I was doing a bit of Wiki-hopping. You know, where you look at one Wikipedia page, then follow a link to a different page and so on. I bought a used copy of Spiritualized‘s Songs In A&E last week. Running through the other tunes are short tracks all named “Harmony” (with slight variations on the title). I thought I’d check the Wiki page for “Songs…” and discovered that the tunes are named that after Harmony Korine, the actor/screenwriter (most famous for writing the screenplay to the 1995 film “Kids“, a bleak look at da yoof in 1990s New York City). I then looked at the page for Korine and remembered reading about his film “Gummo” a while back. Apparently, it’s quite a difficult film to watch. That led me to one of those list-articles on Buzzfeed, about the “25 Films That Will Destroy Your Faith In Humanity“. Now, it is Buzzfeed, so expect a lot of hype – but some of those films seem to be really draining on the psyche, just from the descriptions. Amongst the violent revenge flicks like “Oldboy” and “I Spit On Your Grave“, is a documentary called “Dear Zachary“. Unlike a lot of the films on the list, it’s available to watch on YouTube. I was curious as to how it ended up on the list, so I gave it a go.
Essentially, it’s the story of Andrew Bagby’s murder in 2001, carried out (or so the evidence seems to show) by his ex-girlfriend, Shirley Turner. Bagby had a relationship with Turner while they were both in medical school. Bagby broke it off and Turner, unable to take being jilted, drove from Iowa to Pennsylvania and (again, as the evidence seems to show) killed him in cold blood after he agreed to meet her one last time. Kurt Kuenne (which he pronounces “Kenny”) was a childhood friend of Bagby’s and Bagby acted in a lot of Kuenne’s amateur films when they were students. There are several talking-head interviews with Andrew’s school friends and work colleagues and even his relatives in England, describing his personality in glowing terms.
Bagby’s parents, Kate (an ex-pat English nurse) and David, are given special focus, as they were the main campaigners to get Turner brought to trial in the States (Turner was a Canadian citizen and fled to her native Newfoundland after Bagby was murdered). Turner then revealed she was pregnant with Bagby’s child (she also had three other children from previous relationships). Bagby’s parents moved to Newfoundland to work on Turner’s extradition and then to get custody of ‘Zachary’, as the baby was eventually named. The Bagbys are awarded (very tenuously) joint custody of Zachary and Kuenne drives up to Canada to meet and film The Bagbys and the child.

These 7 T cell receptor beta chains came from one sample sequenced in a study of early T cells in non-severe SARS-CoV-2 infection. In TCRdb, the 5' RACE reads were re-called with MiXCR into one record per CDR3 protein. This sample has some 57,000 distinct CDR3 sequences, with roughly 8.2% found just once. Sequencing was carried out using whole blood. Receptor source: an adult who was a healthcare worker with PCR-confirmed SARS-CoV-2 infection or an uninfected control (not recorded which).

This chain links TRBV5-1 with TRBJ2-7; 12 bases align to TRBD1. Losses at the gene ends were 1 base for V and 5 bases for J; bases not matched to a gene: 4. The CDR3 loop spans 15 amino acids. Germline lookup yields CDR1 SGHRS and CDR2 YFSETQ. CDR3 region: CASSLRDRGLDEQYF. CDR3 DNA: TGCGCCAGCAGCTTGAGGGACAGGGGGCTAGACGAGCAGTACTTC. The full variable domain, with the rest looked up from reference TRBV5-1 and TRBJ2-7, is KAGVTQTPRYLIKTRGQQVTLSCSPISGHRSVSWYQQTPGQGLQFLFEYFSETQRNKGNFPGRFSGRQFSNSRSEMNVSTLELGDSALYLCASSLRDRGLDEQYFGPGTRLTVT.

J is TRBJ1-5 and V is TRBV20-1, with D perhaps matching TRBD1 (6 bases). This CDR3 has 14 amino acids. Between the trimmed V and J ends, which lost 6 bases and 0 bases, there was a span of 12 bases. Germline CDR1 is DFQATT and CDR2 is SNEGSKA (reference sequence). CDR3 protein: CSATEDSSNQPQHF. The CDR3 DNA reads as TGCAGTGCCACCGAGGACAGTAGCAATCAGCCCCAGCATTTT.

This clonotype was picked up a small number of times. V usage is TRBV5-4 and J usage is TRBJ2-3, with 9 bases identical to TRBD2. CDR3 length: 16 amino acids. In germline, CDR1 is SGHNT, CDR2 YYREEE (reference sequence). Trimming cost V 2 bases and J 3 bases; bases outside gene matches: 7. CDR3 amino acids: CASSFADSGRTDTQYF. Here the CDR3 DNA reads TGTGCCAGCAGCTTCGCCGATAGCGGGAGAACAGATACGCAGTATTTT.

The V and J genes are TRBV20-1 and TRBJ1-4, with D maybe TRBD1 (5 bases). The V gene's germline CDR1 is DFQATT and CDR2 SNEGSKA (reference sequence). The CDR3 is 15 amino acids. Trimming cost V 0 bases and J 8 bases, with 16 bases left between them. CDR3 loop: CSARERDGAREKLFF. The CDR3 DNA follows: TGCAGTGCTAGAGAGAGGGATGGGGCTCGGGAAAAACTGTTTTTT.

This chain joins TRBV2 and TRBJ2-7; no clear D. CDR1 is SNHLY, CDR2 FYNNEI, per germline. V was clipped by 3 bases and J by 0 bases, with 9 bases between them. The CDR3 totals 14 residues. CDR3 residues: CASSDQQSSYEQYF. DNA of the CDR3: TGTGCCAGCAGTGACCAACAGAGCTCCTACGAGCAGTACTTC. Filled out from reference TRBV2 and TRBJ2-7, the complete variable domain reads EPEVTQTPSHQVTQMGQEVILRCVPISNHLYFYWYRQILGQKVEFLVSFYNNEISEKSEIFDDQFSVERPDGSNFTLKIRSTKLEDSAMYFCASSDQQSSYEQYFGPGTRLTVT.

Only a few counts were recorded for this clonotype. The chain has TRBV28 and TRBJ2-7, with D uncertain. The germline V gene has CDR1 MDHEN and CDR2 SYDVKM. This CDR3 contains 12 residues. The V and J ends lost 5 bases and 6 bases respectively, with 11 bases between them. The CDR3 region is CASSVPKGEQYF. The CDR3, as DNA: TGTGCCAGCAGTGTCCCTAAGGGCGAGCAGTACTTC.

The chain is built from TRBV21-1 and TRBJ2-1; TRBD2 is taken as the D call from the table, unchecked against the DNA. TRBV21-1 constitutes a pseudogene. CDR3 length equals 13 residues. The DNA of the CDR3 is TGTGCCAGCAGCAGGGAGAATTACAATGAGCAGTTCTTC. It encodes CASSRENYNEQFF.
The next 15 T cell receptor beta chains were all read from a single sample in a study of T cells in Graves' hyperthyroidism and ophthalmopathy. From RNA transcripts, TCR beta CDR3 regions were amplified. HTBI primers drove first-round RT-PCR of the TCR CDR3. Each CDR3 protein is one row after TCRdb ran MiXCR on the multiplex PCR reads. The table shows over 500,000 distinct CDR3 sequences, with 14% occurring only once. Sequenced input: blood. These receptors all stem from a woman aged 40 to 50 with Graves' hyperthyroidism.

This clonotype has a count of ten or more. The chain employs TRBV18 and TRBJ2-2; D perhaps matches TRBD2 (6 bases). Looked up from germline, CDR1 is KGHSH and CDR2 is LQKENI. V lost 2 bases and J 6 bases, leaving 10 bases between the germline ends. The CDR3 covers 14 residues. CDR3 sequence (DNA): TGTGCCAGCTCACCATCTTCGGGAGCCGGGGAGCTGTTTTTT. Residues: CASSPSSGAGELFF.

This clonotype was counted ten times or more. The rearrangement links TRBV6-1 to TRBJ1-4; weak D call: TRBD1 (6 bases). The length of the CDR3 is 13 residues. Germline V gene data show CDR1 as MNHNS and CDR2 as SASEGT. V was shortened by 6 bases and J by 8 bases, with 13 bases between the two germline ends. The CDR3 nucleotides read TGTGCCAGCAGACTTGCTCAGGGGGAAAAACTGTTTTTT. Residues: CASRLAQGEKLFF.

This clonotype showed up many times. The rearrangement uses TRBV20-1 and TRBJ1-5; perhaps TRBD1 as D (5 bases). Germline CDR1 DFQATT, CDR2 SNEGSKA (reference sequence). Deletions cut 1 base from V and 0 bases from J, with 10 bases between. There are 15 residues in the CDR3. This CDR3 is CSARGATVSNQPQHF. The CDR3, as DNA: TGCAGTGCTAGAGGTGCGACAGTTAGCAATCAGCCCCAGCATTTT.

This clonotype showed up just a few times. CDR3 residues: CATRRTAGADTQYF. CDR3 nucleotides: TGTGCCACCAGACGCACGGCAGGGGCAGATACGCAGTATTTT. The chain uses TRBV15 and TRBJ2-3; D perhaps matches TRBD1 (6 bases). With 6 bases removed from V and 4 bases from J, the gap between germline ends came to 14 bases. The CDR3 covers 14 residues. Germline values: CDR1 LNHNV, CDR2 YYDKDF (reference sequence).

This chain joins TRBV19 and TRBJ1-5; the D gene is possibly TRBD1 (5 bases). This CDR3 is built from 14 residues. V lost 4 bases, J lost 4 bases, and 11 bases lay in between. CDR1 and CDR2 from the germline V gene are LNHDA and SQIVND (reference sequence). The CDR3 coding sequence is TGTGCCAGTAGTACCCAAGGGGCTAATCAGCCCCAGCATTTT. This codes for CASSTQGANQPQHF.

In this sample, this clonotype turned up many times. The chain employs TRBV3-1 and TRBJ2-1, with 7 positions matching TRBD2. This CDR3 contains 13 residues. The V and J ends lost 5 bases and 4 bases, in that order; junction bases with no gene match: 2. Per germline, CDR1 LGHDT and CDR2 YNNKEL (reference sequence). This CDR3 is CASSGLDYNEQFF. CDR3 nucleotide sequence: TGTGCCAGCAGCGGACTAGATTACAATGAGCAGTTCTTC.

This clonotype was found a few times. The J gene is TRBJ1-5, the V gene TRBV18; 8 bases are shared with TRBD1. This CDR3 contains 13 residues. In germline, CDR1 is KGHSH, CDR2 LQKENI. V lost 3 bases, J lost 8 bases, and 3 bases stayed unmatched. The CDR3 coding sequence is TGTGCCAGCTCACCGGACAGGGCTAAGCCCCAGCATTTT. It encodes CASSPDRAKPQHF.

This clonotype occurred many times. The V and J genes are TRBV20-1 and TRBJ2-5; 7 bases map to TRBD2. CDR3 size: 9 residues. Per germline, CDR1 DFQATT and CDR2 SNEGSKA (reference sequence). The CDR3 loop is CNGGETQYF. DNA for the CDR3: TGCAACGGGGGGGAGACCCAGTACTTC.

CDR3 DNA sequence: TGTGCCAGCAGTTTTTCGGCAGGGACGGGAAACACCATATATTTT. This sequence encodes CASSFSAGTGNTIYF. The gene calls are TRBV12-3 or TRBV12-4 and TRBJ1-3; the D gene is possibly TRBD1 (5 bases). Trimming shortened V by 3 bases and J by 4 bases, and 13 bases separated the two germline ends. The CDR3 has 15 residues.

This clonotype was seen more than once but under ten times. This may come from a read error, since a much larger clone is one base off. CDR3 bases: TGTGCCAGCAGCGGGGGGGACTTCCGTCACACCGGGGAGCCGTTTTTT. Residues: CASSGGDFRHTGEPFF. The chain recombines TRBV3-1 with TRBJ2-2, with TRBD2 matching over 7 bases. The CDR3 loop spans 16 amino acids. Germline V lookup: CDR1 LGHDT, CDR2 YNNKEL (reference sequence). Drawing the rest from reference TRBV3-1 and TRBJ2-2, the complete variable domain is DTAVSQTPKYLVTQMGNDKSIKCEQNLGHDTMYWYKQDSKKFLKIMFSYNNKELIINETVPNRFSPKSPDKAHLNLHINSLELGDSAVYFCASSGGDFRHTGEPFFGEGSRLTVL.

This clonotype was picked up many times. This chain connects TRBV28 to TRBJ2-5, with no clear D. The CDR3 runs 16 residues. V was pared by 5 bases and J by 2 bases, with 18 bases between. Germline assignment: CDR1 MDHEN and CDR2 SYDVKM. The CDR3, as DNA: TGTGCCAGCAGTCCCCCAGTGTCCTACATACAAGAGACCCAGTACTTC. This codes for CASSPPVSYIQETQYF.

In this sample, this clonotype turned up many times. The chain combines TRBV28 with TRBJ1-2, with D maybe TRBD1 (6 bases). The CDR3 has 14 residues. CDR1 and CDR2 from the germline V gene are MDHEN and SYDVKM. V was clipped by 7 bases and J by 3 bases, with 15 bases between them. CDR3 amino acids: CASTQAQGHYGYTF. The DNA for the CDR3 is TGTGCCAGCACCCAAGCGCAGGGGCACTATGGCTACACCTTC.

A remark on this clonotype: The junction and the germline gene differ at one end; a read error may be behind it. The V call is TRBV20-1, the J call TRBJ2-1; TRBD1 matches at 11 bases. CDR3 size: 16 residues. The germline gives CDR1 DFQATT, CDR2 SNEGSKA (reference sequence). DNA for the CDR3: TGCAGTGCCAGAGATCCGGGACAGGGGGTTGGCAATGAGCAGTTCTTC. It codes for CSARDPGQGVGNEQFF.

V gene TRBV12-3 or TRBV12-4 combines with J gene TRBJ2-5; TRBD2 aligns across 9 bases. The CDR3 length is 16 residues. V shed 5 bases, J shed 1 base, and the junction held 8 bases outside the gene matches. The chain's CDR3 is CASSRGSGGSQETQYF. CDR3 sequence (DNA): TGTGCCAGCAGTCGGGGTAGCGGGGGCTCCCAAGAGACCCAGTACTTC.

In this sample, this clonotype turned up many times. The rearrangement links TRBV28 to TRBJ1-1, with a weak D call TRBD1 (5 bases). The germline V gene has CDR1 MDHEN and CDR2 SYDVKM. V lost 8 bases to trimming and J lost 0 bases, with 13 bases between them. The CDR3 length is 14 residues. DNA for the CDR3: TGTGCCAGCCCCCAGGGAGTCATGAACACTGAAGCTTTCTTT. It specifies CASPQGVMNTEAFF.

Tragedy then happens a second time when, realising that her extradition may be imminent and that another episode involving a man jilting her caused Turner to become unstable – she strapped Zachary to herself and jumped into the Atlantic Ocean. Both drowned within minutes. It’s made obvious that the film, while being a tribute to Andrew and Zachary, is more of a tribute to The Bagbys and their resilience in coping with the loss of a grandson and a son and taking on the caprices of the Canadian justice system.
The film, despite it’s depressing content, is well-made. Kuenne probably could have relied less on the musical score for emotional cues (such as the Bernard Hermann “Psycho”-like music for the parts where Turner is shown). Turner is never really investigated, either – her family aren’t interviewed, her background isn’t researched or presented at all. She becomes mainly a cypher and a villain for viewers to project all sorts of ‘evil’ onto. Now, she was more than likely guilty of murdering a man in cold blood and she took the life of a child in a ghastly selfish way. Still, we never know what motivated her to behave that way. She clearly had mental health problems and was quite unstable. Also, the Canadian justice system seems quite flawed – but was this a case of a small community protecting one of its own? Particularly in the wake of 9/11, was there a broader link between the foot-dragging of the extradition trial and the central Canadian government (vis-a-vis: distancing itself from the U.S. government)? I suppose that may be veering into conspiracy theory, but it could be an interesting avenue to explore.